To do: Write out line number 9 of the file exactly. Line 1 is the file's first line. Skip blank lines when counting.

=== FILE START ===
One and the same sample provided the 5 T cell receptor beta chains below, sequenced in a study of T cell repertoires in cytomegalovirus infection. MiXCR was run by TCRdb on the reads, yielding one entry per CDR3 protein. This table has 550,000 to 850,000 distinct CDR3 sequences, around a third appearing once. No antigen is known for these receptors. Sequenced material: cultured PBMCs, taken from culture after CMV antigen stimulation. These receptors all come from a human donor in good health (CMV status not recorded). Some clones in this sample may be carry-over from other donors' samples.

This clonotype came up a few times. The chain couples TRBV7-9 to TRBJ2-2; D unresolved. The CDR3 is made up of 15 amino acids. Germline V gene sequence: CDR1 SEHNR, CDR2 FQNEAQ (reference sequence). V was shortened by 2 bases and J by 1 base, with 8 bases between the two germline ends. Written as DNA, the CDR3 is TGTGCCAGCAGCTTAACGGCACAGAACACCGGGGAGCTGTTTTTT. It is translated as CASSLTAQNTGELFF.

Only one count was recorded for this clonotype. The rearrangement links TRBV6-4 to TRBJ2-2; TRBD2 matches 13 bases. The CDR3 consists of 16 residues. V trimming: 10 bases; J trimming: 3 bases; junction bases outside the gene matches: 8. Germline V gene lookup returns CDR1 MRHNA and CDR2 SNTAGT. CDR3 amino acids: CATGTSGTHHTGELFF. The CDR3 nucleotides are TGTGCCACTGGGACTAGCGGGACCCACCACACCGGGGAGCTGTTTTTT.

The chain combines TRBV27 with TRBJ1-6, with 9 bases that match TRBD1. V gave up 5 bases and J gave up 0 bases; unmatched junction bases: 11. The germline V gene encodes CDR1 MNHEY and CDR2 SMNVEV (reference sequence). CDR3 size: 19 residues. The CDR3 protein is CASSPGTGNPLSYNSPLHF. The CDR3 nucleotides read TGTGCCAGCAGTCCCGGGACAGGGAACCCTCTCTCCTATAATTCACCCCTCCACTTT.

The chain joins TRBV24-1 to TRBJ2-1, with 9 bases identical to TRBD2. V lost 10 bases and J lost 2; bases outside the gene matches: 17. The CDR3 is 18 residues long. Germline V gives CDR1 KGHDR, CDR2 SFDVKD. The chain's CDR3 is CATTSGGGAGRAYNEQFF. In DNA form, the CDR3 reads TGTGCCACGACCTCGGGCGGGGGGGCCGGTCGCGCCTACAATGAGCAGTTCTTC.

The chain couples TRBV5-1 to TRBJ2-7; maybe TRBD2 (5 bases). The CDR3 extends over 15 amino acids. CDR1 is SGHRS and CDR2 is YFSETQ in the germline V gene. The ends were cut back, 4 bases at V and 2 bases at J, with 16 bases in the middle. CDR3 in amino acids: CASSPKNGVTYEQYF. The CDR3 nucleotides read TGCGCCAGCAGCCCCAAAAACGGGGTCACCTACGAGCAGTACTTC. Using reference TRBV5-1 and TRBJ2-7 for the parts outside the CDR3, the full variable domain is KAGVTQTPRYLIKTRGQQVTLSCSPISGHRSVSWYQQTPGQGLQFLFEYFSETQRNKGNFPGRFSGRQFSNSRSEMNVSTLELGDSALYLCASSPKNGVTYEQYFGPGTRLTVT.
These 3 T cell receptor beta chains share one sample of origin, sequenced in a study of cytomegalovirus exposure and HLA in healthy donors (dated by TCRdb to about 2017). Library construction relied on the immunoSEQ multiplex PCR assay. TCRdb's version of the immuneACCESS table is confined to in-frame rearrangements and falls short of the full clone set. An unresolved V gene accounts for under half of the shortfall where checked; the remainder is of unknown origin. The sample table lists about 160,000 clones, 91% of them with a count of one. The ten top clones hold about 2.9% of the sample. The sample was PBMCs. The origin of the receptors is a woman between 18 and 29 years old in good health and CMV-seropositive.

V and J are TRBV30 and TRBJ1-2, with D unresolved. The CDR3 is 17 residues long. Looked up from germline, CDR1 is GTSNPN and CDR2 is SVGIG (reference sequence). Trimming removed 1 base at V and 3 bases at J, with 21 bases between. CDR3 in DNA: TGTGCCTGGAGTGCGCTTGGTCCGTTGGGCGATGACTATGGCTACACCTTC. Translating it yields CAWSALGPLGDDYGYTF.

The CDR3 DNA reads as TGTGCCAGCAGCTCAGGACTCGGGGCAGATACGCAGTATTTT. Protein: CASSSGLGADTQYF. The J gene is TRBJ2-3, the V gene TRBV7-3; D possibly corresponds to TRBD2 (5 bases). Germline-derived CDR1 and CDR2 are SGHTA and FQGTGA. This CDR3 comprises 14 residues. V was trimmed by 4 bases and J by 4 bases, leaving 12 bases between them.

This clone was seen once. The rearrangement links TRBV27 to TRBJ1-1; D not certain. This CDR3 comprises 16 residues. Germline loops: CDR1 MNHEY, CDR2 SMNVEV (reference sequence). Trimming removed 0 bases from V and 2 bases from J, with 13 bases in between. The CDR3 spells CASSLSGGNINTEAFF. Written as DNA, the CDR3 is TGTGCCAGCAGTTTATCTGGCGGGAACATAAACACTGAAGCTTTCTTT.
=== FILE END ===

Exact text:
The CDR3 DNA reads as TGTGCCAGCAGCTCAGGACTCGGGGCAGATACGCAGTATTTT. Protein: CASSSGLGADTQYF. The J gene is TRBJ2-3, the V gene TRBV7-3; D possibly corresponds to TRBD2 (5 bases). Germline-derived CDR1 and CDR2 are SGHTA and FQGTGA. This CDR3 comprises 14 residues. V was trimmed by 4 bases and J by 4 bases, leaving 12 bases between them.